On the opposite side of the pond was an Amida Hall with nine Amida statues as in Joruriji. Later a Yakushi Hall was added and on an islet in the pond a spectacular octagonal pagoda soared nine stories skyward. There was also a sutra repository containing a copy of the complete Buddhist canon.

Hosshoji stood at the location of the present Kyoto Zoo and the school grounds north of it. Initially, the temple flourished greatly as the family temple of the Imperial House. The downturn began in 1208, when a thunderstorm caused a fire. This was followed by the weakening of the Imperial power after the Jokyu Disturbance of 1219. The Onin War added the finishing touch, leaving no trace of the wonderful architecture and marvelous statues and other art treasures.

Sonshoji, in 1102 by Emperor Horikawa. Sonshoji was laid out on a plan similar to Nara's Kofukuji. It stood in Okazaki Park at the location of the present Kyoto Kaikan. This was the second largest of the six, after Hosshoji. Besides a Golden Hall, Kodo and Middle Gate there were a Kannon hall, a Yakushi hall and a Godai Hall (again dedicated to the Five Kings of Light). Like Hosshoji, this temple started weakening in the middle Kamakura period.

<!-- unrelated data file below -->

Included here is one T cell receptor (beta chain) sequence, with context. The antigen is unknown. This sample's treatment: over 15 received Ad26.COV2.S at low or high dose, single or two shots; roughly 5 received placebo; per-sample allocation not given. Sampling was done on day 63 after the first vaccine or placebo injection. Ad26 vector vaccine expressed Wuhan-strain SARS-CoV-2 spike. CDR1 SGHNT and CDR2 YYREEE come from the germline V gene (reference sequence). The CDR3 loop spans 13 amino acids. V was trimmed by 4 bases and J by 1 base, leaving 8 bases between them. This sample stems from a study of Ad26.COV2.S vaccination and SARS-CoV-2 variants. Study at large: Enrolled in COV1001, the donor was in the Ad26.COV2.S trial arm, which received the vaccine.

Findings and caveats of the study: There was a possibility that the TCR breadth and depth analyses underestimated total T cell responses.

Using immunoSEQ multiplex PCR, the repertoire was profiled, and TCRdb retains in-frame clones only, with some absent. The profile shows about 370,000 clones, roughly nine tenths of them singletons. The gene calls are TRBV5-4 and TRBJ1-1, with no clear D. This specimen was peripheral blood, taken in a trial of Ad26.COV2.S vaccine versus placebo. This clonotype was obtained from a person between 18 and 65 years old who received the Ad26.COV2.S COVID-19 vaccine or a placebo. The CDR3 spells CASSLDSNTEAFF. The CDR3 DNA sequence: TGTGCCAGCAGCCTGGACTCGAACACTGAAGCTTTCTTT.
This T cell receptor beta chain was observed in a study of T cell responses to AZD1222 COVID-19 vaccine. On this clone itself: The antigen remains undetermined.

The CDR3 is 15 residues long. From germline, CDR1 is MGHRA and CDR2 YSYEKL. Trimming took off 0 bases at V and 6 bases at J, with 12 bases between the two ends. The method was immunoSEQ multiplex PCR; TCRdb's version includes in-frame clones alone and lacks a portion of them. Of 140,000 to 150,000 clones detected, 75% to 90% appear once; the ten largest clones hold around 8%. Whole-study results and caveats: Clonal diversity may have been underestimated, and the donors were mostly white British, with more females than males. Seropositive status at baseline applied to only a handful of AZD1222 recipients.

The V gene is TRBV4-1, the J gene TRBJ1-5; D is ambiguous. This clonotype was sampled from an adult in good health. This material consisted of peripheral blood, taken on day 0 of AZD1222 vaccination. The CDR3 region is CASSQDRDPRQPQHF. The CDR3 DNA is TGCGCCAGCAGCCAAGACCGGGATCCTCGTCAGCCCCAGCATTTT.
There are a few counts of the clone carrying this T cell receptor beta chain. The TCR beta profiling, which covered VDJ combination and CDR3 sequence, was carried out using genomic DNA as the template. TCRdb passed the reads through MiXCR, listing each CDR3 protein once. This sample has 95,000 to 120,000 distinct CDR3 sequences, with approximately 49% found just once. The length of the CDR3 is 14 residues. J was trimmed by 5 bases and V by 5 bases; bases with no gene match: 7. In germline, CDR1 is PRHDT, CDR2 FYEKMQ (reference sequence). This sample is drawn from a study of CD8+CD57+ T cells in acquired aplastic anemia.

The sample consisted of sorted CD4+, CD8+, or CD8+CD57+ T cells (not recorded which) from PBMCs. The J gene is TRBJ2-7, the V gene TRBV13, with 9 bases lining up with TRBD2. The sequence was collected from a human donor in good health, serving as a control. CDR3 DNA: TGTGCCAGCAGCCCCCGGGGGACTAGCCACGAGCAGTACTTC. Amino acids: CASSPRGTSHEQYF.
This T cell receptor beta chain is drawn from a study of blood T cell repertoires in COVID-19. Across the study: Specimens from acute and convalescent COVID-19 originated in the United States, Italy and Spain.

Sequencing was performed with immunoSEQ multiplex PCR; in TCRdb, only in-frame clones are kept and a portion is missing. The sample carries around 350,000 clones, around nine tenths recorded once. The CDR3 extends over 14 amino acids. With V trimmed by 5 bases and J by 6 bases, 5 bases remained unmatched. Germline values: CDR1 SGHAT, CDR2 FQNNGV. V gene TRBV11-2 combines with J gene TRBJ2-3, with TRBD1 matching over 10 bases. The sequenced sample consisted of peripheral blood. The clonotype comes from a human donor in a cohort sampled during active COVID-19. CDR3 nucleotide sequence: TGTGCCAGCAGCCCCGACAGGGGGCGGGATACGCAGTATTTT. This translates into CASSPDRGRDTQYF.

Saishoji, in 1118 by Emperor Toba. Characterized by the presence of three pagodas, besides the usual Golden Hall, Yakushi Hall and Godai Hall. Stood along the road to the present Heian Shrine. This temple was destroyed by fire in 1219.

Enshoji, 1126 by Taikenmonin, the wife of Emperor Toba. This temple also had three pagodas - a five-storied pagoda flanked by two three-storied pagodas on an east-west axis. The Main Hall was dedicated to the Five Buddhas, there was a Yakushi Hall and a Godai Hall. Stood where now the Kyoto Municipal Museum is. The temple's fortunes weakened from the mid-Kamakura period.

Seishoji, 1139 by Emperor Sutoku. The details about this temple are vague, although there were at least a Golden hall, Lecture Hall, sutra repository and bell tower. The temple was destroyed by fire in 1219.

Enshoji, 1149 by Emperor Konoe. This temple counted a Golden hall, pagoda and Ichijikinrin Hall (One Syllable Golden Wheel was an esoteric Buddhist deity). In 1163 a hall with nine Amida statues was added. The pagoda and Golden hall burned in 1219, the whole temple was lost in 1225.

Try to dream up Okazaki Park in the late 12th century: six huge temples with in total at least eight soaring pagodas, halls with magnificent statues, of the quality of Byodoin and Joruriji... A Buddhist art paradise... and nothing whatsoever is left of it. Why? The temple's power in the politics of the day was too prominent, they were bound up with the fate of the system of government by Retired Emperors that was replaced by shogunal rule in the Kamakura period. To destroy a political system also its symbols had to be destroyed...